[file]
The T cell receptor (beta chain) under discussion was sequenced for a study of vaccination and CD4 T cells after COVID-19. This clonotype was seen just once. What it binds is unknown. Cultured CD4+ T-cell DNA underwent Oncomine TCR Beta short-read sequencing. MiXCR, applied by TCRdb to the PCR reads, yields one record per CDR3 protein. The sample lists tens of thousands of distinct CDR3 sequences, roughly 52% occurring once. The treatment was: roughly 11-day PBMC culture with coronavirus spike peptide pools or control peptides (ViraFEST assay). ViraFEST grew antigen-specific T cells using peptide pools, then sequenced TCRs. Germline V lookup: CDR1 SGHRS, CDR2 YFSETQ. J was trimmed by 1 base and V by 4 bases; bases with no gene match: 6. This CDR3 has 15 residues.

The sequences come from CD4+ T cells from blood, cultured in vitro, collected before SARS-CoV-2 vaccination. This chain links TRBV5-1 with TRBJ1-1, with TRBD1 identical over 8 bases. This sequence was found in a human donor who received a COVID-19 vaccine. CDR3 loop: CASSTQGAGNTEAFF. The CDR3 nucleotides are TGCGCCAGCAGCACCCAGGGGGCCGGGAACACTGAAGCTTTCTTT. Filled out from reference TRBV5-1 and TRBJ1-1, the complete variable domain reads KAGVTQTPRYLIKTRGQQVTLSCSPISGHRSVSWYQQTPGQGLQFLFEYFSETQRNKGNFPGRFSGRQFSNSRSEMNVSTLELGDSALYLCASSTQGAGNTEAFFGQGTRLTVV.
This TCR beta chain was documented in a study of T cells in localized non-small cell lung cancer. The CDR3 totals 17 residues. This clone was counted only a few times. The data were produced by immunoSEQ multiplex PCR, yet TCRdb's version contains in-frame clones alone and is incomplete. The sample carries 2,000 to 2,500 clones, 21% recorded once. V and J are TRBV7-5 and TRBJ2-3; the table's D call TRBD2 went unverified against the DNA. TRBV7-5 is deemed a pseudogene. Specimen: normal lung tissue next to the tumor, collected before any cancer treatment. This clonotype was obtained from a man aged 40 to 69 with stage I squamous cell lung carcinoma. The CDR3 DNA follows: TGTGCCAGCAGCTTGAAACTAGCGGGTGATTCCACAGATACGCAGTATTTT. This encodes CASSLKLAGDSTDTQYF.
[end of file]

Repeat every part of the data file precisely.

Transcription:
The T cell receptor (beta chain) under discussion was sequenced for a study of vaccination and CD4 T cells after COVID-19. This clonotype was seen just once. What it binds is unknown. Cultured CD4+ T-cell DNA underwent Oncomine TCR Beta short-read sequencing. MiXCR, applied by TCRdb to the PCR reads, yields one record per CDR3 protein. The sample lists tens of thousands of distinct CDR3 sequences, roughly 52% occurring once. The treatment was: roughly 11-day PBMC culture with coronavirus spike peptide pools or control peptides (ViraFEST assay). ViraFEST grew antigen-specific T cells using peptide pools, then sequenced TCRs. Germline V lookup: CDR1 SGHRS, CDR2 YFSETQ. J was trimmed by 1 base and V by 4 bases; bases with no gene match: 6. This CDR3 has 15 residues.

The sequences come from CD4+ T cells from blood, cultured in vitro, collected before SARS-CoV-2 vaccination. This chain links TRBV5-1 with TRBJ1-1, with TRBD1 identical over 8 bases. This sequence was found in a human donor who received a COVID-19 vaccine. CDR3 loop: CASSTQGAGNTEAFF. The CDR3 nucleotides are TGCGCCAGCAGCACCCAGGGGGCCGGGAACACTGAAGCTTTCTTT. Filled out from reference TRBV5-1 and TRBJ1-1, the complete variable domain reads KAGVTQTPRYLIKTRGQQVTLSCSPISGHRSVSWYQQTPGQGLQFLFEYFSETQRNKGNFPGRFSGRQFSNSRSEMNVSTLELGDSALYLCASSTQGAGNTEAFFGQGTRLTVV.
This TCR beta chain was documented in a study of T cells in localized non-small cell lung cancer. The CDR3 totals 17 residues. This clone was counted only a few times. The data were produced by immunoSEQ multiplex PCR, yet TCRdb's version contains in-frame clones alone and is incomplete. The sample carries 2,000 to 2,500 clones, 21% recorded once. V and J are TRBV7-5 and TRBJ2-3; the table's D call TRBD2 went unverified against the DNA. TRBV7-5 is deemed a pseudogene. Specimen: normal lung tissue next to the tumor, collected before any cancer treatment. This clonotype was obtained from a man aged 40 to 69 with stage I squamous cell lung carcinoma. The CDR3 DNA follows: TGTGCCAGCAGCTTGAAACTAGCGGGTGATTCCACAGATACGCAGTATTTT. This encodes CASSLKLAGDSTDTQYF.